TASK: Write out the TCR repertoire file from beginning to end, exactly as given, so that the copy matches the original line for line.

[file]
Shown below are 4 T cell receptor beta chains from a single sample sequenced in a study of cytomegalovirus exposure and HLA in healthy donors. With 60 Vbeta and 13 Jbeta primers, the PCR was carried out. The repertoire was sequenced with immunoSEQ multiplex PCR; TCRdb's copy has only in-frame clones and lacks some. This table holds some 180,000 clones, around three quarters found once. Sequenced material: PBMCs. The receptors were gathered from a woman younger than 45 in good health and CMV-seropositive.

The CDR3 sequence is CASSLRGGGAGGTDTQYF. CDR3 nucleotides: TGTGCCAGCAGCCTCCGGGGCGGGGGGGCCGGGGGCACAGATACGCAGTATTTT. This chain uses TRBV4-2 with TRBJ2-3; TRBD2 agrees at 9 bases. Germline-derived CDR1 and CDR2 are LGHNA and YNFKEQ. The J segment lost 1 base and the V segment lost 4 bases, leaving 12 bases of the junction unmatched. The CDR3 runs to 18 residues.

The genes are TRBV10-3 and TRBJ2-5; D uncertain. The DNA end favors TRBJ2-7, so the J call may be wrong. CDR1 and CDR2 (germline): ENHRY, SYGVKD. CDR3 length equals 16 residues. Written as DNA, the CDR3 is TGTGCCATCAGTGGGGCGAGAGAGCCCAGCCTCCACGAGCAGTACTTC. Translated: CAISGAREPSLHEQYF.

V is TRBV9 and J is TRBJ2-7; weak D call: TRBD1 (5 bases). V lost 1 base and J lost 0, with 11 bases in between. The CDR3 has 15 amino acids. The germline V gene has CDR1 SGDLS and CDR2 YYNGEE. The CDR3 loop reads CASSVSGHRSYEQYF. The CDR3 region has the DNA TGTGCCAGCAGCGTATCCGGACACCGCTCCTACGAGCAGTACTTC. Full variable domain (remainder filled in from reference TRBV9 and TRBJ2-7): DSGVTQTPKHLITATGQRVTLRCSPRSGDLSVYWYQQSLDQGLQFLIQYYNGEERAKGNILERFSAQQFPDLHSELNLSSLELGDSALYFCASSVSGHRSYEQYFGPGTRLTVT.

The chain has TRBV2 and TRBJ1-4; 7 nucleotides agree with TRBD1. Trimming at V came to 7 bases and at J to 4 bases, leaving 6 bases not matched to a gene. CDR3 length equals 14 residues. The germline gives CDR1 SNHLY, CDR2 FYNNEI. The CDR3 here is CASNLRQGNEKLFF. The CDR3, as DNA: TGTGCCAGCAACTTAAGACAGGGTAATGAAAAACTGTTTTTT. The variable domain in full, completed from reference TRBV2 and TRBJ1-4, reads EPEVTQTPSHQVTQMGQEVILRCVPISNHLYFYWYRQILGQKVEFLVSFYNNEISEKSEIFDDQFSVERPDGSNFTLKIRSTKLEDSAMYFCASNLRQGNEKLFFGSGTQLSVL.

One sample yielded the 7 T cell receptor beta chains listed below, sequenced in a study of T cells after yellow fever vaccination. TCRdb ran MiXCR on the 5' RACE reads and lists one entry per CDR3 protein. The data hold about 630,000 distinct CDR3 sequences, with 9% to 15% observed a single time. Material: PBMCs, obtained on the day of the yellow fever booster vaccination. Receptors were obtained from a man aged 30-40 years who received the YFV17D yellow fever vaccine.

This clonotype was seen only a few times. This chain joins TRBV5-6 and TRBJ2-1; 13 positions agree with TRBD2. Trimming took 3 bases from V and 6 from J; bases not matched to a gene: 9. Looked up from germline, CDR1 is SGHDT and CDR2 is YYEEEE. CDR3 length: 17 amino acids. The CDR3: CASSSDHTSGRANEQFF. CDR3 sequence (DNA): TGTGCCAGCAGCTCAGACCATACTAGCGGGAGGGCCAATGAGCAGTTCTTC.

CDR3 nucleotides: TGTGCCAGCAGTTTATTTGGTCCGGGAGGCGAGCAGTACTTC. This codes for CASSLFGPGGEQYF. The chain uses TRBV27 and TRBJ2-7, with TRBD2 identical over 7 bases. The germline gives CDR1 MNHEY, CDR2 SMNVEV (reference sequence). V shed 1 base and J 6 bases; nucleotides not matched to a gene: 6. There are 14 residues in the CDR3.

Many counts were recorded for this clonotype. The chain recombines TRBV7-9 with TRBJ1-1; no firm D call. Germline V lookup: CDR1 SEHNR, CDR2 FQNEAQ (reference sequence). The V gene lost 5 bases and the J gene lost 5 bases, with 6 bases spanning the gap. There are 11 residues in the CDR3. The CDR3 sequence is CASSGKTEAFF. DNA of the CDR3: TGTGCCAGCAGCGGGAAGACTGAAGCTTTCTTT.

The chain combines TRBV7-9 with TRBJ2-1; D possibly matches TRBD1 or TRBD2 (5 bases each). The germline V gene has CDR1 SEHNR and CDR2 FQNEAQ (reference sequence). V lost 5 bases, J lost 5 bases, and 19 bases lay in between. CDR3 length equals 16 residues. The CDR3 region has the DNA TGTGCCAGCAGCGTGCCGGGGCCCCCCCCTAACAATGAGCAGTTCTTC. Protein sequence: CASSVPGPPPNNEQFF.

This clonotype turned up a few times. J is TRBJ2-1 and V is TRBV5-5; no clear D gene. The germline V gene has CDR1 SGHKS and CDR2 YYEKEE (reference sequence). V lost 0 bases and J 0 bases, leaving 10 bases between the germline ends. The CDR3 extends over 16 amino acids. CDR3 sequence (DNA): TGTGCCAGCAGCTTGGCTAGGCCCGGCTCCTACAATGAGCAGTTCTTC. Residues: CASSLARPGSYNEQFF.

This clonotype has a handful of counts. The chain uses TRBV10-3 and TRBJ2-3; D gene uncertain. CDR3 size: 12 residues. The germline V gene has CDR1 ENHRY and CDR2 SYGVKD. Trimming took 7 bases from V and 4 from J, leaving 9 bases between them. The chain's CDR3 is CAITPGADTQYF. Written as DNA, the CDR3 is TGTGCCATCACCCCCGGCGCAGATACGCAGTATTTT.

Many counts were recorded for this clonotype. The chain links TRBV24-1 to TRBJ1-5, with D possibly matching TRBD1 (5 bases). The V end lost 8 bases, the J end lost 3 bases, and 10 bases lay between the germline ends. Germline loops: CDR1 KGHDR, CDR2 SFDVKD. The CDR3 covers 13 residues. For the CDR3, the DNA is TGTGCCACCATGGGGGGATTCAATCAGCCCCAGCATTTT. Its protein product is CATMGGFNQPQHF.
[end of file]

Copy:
Shown below are 4 T cell receptor beta chains from a single sample sequenced in a study of cytomegalovirus exposure and HLA in healthy donors. With 60 Vbeta and 13 Jbeta primers, the PCR was carried out. The repertoire was sequenced with immunoSEQ multiplex PCR; TCRdb's copy has only in-frame clones and lacks some. This table holds some 180,000 clones, around three quarters found once. Sequenced material: PBMCs. The receptors were gathered from a woman younger than 45 in good health and CMV-seropositive.

The CDR3 sequence is CASSLRGGGAGGTDTQYF. CDR3 nucleotides: TGTGCCAGCAGCCTCCGGGGCGGGGGGGCCGGGGGCACAGATACGCAGTATTTT. This chain uses TRBV4-2 with TRBJ2-3; TRBD2 agrees at 9 bases. Germline-derived CDR1 and CDR2 are LGHNA and YNFKEQ. The J segment lost 1 base and the V segment lost 4 bases, leaving 12 bases of the junction unmatched. The CDR3 runs to 18 residues.

The genes are TRBV10-3 and TRBJ2-5; D uncertain. The DNA end favors TRBJ2-7, so the J call may be wrong. CDR1 and CDR2 (germline): ENHRY, SYGVKD. CDR3 length equals 16 residues. Written as DNA, the CDR3 is TGTGCCATCAGTGGGGCGAGAGAGCCCAGCCTCCACGAGCAGTACTTC. Translated: CAISGAREPSLHEQYF.

V is TRBV9 and J is TRBJ2-7; weak D call: TRBD1 (5 bases). V lost 1 base and J lost 0, with 11 bases in between. The CDR3 has 15 amino acids. The germline V gene has CDR1 SGDLS and CDR2 YYNGEE. The CDR3 loop reads CASSVSGHRSYEQYF. The CDR3 region has the DNA TGTGCCAGCAGCGTATCCGGACACCGCTCCTACGAGCAGTACTTC. Full variable domain (remainder filled in from reference TRBV9 and TRBJ2-7): DSGVTQTPKHLITATGQRVTLRCSPRSGDLSVYWYQQSLDQGLQFLIQYYNGEERAKGNILERFSAQQFPDLHSELNLSSLELGDSALYFCASSVSGHRSYEQYFGPGTRLTVT.

The chain has TRBV2 and TRBJ1-4; 7 nucleotides agree with TRBD1. Trimming at V came to 7 bases and at J to 4 bases, leaving 6 bases not matched to a gene. CDR3 length equals 14 residues. The germline gives CDR1 SNHLY, CDR2 FYNNEI. The CDR3 here is CASNLRQGNEKLFF. The CDR3, as DNA: TGTGCCAGCAACTTAAGACAGGGTAATGAAAAACTGTTTTTT. The variable domain in full, completed from reference TRBV2 and TRBJ1-4, reads EPEVTQTPSHQVTQMGQEVILRCVPISNHLYFYWYRQILGQKVEFLVSFYNNEISEKSEIFDDQFSVERPDGSNFTLKIRSTKLEDSAMYFCASNLRQGNEKLFFGSGTQLSVL.

One sample yielded the 7 T cell receptor beta chains listed below, sequenced in a study of T cells after yellow fever vaccination. TCRdb ran MiXCR on the 5' RACE reads and lists one entry per CDR3 protein. The data hold about 630,000 distinct CDR3 sequences, with 9% to 15% observed a single time. Material: PBMCs, obtained on the day of the yellow fever booster vaccination. Receptors were obtained from a man aged 30-40 years who received the YFV17D yellow fever vaccine.

This clonotype was seen only a few times. This chain joins TRBV5-6 and TRBJ2-1; 13 positions agree with TRBD2. Trimming took 3 bases from V and 6 from J; bases not matched to a gene: 9. Looked up from germline, CDR1 is SGHDT and CDR2 is YYEEEE. CDR3 length: 17 amino acids. The CDR3: CASSSDHTSGRANEQFF. CDR3 sequence (DNA): TGTGCCAGCAGCTCAGACCATACTAGCGGGAGGGCCAATGAGCAGTTCTTC.

CDR3 nucleotides: TGTGCCAGCAGTTTATTTGGTCCGGGAGGCGAGCAGTACTTC. This codes for CASSLFGPGGEQYF. The chain uses TRBV27 and TRBJ2-7, with TRBD2 identical over 7 bases. The germline gives CDR1 MNHEY, CDR2 SMNVEV (reference sequence). V shed 1 base and J 6 bases; nucleotides not matched to a gene: 6. There are 14 residues in the CDR3.

Many counts were recorded for this clonotype. The chain recombines TRBV7-9 with TRBJ1-1; no firm D call. Germline V lookup: CDR1 SEHNR, CDR2 FQNEAQ (reference sequence). The V gene lost 5 bases and the J gene lost 5 bases, with 6 bases spanning the gap. There are 11 residues in the CDR3. The CDR3 sequence is CASSGKTEAFF. DNA of the CDR3: TGTGCCAGCAGCGGGAAGACTGAAGCTTTCTTT.

The chain combines TRBV7-9 with TRBJ2-1; D possibly matches TRBD1 or TRBD2 (5 bases each). The germline V gene has CDR1 SEHNR and CDR2 FQNEAQ (reference sequence). V lost 5 bases, J lost 5 bases, and 19 bases lay in between. CDR3 length equals 16 residues. The CDR3 region has the DNA TGTGCCAGCAGCGTGCCGGGGCCCCCCCCTAACAATGAGCAGTTCTTC. Protein sequence: CASSVPGPPPNNEQFF.

This clonotype turned up a few times. J is TRBJ2-1 and V is TRBV5-5; no clear D gene. The germline V gene has CDR1 SGHKS and CDR2 YYEKEE (reference sequence). V lost 0 bases and J 0 bases, leaving 10 bases between the germline ends. The CDR3 extends over 16 amino acids. CDR3 sequence (DNA): TGTGCCAGCAGCTTGGCTAGGCCCGGCTCCTACAATGAGCAGTTCTTC. Residues: CASSLARPGSYNEQFF.

This clonotype has a handful of counts. The chain uses TRBV10-3 and TRBJ2-3; D gene uncertain. CDR3 size: 12 residues. The germline V gene has CDR1 ENHRY and CDR2 SYGVKD. Trimming took 7 bases from V and 4 from J, leaving 9 bases between them. The chain's CDR3 is CAITPGADTQYF. Written as DNA, the CDR3 is TGTGCCATCACCCCCGGCGCAGATACGCAGTATTTT.

Many counts were recorded for this clonotype. The chain links TRBV24-1 to TRBJ1-5, with D possibly matching TRBD1 (5 bases). The V end lost 8 bases, the J end lost 3 bases, and 10 bases lay between the germline ends. Germline loops: CDR1 KGHDR, CDR2 SFDVKD. The CDR3 covers 13 residues. For the CDR3, the DNA is TGTGCCACCATGGGGGGATTCAATCAGCCCCAGCATTTT. Its protein product is CATMGGFNQPQHF.